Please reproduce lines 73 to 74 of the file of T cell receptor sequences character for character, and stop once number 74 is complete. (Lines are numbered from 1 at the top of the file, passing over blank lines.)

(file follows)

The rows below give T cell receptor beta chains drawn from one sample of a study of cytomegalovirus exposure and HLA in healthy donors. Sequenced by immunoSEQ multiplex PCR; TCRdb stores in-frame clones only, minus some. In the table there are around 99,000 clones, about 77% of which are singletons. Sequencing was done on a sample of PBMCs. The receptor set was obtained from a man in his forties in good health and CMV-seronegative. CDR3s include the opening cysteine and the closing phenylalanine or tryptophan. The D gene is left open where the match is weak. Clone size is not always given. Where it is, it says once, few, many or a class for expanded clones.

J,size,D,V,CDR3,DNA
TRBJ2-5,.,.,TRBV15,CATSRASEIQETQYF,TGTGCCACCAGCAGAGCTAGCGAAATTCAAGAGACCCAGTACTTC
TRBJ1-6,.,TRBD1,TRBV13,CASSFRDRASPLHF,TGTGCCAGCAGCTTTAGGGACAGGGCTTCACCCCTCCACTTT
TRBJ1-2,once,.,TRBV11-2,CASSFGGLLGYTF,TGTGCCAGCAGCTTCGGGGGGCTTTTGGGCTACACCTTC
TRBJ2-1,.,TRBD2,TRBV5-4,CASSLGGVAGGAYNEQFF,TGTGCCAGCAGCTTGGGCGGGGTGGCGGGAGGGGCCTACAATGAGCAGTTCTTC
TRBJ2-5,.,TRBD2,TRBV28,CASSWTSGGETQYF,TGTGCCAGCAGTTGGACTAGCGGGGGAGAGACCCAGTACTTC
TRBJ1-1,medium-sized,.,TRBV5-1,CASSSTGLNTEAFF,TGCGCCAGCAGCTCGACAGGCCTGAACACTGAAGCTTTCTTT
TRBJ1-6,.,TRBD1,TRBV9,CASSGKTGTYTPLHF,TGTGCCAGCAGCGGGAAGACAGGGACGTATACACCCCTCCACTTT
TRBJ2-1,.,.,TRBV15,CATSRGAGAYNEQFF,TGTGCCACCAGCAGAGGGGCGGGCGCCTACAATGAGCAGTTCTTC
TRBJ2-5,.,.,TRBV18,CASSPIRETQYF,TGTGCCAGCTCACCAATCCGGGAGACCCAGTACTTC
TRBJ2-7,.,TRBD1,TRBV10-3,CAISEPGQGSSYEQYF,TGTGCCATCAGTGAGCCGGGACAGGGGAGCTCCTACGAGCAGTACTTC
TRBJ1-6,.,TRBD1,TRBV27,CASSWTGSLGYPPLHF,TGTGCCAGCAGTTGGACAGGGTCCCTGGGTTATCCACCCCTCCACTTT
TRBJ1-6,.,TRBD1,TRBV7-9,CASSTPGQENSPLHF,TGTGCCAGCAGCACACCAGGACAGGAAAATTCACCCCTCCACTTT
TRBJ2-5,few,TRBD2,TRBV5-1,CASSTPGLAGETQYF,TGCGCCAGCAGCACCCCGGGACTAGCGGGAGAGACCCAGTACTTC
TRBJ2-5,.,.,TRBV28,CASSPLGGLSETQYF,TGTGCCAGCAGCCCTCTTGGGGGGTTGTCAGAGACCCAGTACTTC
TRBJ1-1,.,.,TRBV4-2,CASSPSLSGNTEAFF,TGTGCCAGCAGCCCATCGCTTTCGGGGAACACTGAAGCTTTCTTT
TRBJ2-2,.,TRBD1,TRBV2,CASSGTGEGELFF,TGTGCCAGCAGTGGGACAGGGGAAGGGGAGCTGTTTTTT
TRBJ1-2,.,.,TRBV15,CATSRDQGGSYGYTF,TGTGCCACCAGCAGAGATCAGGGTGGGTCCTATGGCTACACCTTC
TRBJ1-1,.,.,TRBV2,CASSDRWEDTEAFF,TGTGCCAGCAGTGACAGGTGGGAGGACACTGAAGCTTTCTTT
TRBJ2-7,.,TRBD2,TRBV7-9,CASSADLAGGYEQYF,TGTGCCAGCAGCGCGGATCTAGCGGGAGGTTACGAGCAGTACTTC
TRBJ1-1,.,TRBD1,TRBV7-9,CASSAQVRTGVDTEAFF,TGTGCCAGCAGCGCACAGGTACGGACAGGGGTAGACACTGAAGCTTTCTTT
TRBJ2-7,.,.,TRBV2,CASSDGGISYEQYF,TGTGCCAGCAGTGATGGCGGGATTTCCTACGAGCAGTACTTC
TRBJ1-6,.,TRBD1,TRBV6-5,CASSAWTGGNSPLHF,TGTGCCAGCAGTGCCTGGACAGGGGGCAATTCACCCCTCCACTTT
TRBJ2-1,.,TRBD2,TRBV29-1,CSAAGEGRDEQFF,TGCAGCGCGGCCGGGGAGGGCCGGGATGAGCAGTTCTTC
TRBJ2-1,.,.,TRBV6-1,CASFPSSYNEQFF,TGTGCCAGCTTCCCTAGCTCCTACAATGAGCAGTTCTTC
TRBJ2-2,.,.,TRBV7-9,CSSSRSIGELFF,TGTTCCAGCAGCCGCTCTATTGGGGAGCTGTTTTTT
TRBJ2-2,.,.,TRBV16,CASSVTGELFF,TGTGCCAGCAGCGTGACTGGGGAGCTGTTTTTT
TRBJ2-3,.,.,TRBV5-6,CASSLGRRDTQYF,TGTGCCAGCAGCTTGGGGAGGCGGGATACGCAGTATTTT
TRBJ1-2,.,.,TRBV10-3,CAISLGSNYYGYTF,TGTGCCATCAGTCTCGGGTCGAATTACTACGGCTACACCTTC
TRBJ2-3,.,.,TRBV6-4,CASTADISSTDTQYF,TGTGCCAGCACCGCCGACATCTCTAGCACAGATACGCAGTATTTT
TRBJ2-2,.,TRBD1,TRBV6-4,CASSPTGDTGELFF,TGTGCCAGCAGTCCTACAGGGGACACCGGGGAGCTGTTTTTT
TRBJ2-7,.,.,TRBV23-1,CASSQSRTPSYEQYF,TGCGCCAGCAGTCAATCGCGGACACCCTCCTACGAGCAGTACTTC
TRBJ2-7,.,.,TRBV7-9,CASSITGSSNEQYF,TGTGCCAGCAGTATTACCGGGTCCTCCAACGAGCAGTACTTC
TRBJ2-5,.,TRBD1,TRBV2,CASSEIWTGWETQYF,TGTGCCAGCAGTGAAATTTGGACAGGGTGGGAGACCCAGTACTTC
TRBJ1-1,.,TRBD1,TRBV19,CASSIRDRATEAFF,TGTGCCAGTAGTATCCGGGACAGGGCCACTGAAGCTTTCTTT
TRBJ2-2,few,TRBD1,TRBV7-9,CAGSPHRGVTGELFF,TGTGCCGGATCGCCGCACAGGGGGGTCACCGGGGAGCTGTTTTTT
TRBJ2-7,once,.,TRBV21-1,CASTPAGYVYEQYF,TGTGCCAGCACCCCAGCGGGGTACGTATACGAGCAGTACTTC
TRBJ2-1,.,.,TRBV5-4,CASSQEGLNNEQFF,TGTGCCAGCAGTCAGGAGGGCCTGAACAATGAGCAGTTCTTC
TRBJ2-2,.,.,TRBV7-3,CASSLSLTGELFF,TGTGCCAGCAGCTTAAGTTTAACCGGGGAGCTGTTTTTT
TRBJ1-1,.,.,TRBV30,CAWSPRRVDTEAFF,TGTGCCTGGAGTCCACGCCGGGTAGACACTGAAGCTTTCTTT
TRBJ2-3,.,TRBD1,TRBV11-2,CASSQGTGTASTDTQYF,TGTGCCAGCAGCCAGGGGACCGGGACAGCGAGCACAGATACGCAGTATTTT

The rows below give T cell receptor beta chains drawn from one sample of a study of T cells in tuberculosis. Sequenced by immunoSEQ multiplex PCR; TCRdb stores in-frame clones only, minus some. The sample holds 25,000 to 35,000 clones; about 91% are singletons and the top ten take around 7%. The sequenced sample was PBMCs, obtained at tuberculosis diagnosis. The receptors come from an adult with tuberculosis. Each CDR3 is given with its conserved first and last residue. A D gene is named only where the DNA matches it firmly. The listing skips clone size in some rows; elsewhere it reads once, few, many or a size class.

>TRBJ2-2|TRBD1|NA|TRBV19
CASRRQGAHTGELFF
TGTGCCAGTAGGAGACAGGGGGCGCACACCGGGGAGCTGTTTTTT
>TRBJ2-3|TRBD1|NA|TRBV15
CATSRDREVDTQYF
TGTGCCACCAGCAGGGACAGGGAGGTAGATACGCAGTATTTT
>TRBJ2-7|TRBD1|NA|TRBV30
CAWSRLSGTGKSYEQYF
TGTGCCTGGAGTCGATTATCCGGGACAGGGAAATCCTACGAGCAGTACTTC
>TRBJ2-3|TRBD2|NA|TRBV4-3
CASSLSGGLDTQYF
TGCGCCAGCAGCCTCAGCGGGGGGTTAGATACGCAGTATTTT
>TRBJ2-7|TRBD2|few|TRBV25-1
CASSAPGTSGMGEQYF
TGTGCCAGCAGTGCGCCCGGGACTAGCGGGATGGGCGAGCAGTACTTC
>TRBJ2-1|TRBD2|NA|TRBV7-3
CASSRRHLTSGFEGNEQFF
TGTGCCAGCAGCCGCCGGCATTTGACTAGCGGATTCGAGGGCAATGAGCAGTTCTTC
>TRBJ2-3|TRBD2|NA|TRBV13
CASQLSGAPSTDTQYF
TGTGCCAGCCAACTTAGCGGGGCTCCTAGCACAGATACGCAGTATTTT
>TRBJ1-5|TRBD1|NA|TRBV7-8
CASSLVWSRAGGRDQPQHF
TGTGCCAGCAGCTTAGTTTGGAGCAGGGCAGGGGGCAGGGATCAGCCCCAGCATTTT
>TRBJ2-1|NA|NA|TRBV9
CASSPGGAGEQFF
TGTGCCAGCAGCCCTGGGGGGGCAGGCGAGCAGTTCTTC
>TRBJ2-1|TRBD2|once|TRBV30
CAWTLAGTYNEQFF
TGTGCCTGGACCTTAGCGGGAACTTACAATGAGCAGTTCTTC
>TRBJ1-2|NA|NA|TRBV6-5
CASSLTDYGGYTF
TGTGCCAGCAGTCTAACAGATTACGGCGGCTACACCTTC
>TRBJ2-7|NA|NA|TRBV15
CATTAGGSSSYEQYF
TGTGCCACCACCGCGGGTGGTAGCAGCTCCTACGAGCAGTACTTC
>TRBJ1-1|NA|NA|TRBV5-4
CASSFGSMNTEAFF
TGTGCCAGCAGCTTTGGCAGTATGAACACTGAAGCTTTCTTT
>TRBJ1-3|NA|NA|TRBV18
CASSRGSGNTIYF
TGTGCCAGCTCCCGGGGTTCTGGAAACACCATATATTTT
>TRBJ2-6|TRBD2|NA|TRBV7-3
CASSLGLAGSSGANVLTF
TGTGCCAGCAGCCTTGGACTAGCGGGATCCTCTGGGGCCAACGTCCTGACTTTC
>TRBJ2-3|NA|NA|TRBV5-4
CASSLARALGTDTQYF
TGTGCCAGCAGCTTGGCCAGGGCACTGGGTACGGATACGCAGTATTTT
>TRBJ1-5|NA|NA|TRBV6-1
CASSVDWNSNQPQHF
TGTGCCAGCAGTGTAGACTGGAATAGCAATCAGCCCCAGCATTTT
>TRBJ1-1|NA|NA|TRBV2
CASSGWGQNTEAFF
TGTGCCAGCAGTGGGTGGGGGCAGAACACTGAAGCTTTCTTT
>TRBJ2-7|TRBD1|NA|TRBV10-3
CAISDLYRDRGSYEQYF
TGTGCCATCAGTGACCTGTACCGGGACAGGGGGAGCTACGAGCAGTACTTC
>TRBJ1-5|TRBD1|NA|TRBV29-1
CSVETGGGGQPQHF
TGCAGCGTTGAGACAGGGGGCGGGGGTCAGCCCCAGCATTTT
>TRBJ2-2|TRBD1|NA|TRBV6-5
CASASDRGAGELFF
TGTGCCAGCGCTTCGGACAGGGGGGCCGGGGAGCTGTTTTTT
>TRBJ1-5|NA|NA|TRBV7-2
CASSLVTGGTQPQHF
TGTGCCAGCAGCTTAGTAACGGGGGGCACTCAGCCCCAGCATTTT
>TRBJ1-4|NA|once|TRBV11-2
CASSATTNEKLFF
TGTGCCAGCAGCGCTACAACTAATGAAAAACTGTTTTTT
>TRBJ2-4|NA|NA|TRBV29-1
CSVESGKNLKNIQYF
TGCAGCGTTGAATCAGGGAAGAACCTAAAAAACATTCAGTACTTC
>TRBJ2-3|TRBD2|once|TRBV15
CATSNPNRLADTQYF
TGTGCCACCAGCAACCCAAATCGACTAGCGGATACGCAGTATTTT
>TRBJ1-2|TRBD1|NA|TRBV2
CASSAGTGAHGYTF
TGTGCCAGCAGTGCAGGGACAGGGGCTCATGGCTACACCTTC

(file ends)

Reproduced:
TGTGCCTGGACCTTAGCGGGAACTTACAATGAGCAGTTCTTC
>TRBJ1-2|NA|NA|TRBV6-5